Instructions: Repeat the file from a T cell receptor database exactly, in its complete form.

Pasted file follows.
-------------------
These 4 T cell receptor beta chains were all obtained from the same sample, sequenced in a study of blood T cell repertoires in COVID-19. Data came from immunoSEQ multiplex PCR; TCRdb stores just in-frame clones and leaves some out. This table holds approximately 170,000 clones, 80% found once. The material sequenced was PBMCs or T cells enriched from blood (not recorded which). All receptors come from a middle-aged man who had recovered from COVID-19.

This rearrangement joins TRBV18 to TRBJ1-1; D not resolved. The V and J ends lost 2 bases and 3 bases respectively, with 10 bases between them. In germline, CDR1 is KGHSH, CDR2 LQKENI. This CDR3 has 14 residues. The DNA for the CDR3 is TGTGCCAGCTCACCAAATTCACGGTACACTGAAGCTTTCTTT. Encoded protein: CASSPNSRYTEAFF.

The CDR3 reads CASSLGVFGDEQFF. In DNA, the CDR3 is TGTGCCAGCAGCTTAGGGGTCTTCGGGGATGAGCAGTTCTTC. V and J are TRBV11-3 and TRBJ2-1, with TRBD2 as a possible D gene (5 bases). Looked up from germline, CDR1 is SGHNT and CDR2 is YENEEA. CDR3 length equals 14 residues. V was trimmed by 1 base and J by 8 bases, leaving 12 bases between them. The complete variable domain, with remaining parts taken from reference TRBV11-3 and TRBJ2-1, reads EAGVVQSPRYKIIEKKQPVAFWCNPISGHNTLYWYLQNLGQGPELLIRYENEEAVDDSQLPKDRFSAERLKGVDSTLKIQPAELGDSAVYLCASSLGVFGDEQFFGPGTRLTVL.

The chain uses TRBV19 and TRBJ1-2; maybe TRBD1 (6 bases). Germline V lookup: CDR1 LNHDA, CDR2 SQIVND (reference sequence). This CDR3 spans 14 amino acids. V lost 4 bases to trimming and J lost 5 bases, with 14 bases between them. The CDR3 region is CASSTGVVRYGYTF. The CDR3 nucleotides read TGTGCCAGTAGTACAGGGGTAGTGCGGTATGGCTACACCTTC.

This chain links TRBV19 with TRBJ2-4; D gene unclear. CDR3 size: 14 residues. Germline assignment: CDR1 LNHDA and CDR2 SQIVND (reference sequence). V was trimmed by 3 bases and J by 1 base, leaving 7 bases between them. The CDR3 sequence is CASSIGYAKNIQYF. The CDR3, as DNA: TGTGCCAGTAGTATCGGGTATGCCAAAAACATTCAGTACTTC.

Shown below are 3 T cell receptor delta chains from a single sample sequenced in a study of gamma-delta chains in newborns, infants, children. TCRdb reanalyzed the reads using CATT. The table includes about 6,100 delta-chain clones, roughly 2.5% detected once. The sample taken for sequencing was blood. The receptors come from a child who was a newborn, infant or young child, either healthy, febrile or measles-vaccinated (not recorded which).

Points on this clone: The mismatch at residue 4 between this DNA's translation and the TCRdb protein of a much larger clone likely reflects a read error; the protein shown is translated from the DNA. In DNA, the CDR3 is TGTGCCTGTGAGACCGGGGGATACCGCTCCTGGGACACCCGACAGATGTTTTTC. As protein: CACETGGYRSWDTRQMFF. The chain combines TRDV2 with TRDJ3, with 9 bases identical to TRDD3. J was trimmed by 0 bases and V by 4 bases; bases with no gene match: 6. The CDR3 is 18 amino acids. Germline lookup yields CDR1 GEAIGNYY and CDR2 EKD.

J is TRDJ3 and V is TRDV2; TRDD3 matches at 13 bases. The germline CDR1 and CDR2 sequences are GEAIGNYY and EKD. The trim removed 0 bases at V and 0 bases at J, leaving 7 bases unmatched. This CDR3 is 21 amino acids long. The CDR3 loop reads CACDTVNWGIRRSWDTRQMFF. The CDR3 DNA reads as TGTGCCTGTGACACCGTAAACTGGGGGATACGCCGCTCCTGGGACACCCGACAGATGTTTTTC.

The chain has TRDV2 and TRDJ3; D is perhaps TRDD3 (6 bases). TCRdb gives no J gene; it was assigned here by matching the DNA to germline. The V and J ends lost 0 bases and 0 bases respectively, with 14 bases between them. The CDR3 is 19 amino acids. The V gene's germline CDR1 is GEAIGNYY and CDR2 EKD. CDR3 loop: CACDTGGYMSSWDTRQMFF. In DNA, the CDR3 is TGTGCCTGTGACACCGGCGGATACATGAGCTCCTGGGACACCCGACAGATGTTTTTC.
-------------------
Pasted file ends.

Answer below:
These 4 T cell receptor beta chains were all obtained from the same sample, sequenced in a study of blood T cell repertoires in COVID-19. Data came from immunoSEQ multiplex PCR; TCRdb stores just in-frame clones and leaves some out. This table holds approximately 170,000 clones, 80% found once. The material sequenced was PBMCs or T cells enriched from blood (not recorded which). All receptors come from a middle-aged man who had recovered from COVID-19.

This rearrangement joins TRBV18 to TRBJ1-1; D not resolved. The V and J ends lost 2 bases and 3 bases respectively, with 10 bases between them. In germline, CDR1 is KGHSH, CDR2 LQKENI. This CDR3 has 14 residues. The DNA for the CDR3 is TGTGCCAGCTCACCAAATTCACGGTACACTGAAGCTTTCTTT. Encoded protein: CASSPNSRYTEAFF.

The CDR3 reads CASSLGVFGDEQFF. In DNA, the CDR3 is TGTGCCAGCAGCTTAGGGGTCTTCGGGGATGAGCAGTTCTTC. V and J are TRBV11-3 and TRBJ2-1, with TRBD2 as a possible D gene (5 bases). Looked up from germline, CDR1 is SGHNT and CDR2 is YENEEA. CDR3 length equals 14 residues. V was trimmed by 1 base and J by 8 bases, leaving 12 bases between them. The complete variable domain, with remaining parts taken from reference TRBV11-3 and TRBJ2-1, reads EAGVVQSPRYKIIEKKQPVAFWCNPISGHNTLYWYLQNLGQGPELLIRYENEEAVDDSQLPKDRFSAERLKGVDSTLKIQPAELGDSAVYLCASSLGVFGDEQFFGPGTRLTVL.

The chain uses TRBV19 and TRBJ1-2; maybe TRBD1 (6 bases). Germline V lookup: CDR1 LNHDA, CDR2 SQIVND (reference sequence). This CDR3 spans 14 amino acids. V lost 4 bases to trimming and J lost 5 bases, with 14 bases between them. The CDR3 region is CASSTGVVRYGYTF. The CDR3 nucleotides read TGTGCCAGTAGTACAGGGGTAGTGCGGTATGGCTACACCTTC.

This chain links TRBV19 with TRBJ2-4; D gene unclear. CDR3 size: 14 residues. Germline assignment: CDR1 LNHDA and CDR2 SQIVND (reference sequence). V was trimmed by 3 bases and J by 1 base, leaving 7 bases between them. The CDR3 sequence is CASSIGYAKNIQYF. The CDR3, as DNA: TGTGCCAGTAGTATCGGGTATGCCAAAAACATTCAGTACTTC.

Shown below are 3 T cell receptor delta chains from a single sample sequenced in a study of gamma-delta chains in newborns, infants, children. TCRdb reanalyzed the reads using CATT. The table includes about 6,100 delta-chain clones, roughly 2.5% detected once. The sample taken for sequencing was blood. The receptors come from a child who was a newborn, infant or young child, either healthy, febrile or measles-vaccinated (not recorded which).

Points on this clone: The mismatch at residue 4 between this DNA's translation and the TCRdb protein of a much larger clone likely reflects a read error; the protein shown is translated from the DNA. In DNA, the CDR3 is TGTGCCTGTGAGACCGGGGGATACCGCTCCTGGGACACCCGACAGATGTTTTTC. As protein: CACETGGYRSWDTRQMFF. The chain combines TRDV2 with TRDJ3, with 9 bases identical to TRDD3. J was trimmed by 0 bases and V by 4 bases; bases with no gene match: 6. The CDR3 is 18 amino acids. Germline lookup yields CDR1 GEAIGNYY and CDR2 EKD.

J is TRDJ3 and V is TRDV2; TRDD3 matches at 13 bases. The germline CDR1 and CDR2 sequences are GEAIGNYY and EKD. The trim removed 0 bases at V and 0 bases at J, leaving 7 bases unmatched. This CDR3 is 21 amino acids long. The CDR3 loop reads CACDTVNWGIRRSWDTRQMFF. The CDR3 DNA reads as TGTGCCTGTGACACCGTAAACTGGGGGATACGCCGCTCCTGGGACACCCGACAGATGTTTTTC.

The chain has TRDV2 and TRDJ3; D is perhaps TRDD3 (6 bases). TCRdb gives no J gene; it was assigned here by matching the DNA to germline. The V and J ends lost 0 bases and 0 bases respectively, with 14 bases between them. The CDR3 is 19 amino acids. The V gene's germline CDR1 is GEAIGNYY and CDR2 EKD. CDR3 loop: CACDTGGYMSSWDTRQMFF. In DNA, the CDR3 is TGTGCCTGTGACACCGGCGGATACATGAGCTCCTGGGACACCCGACAGATGTTTTTC.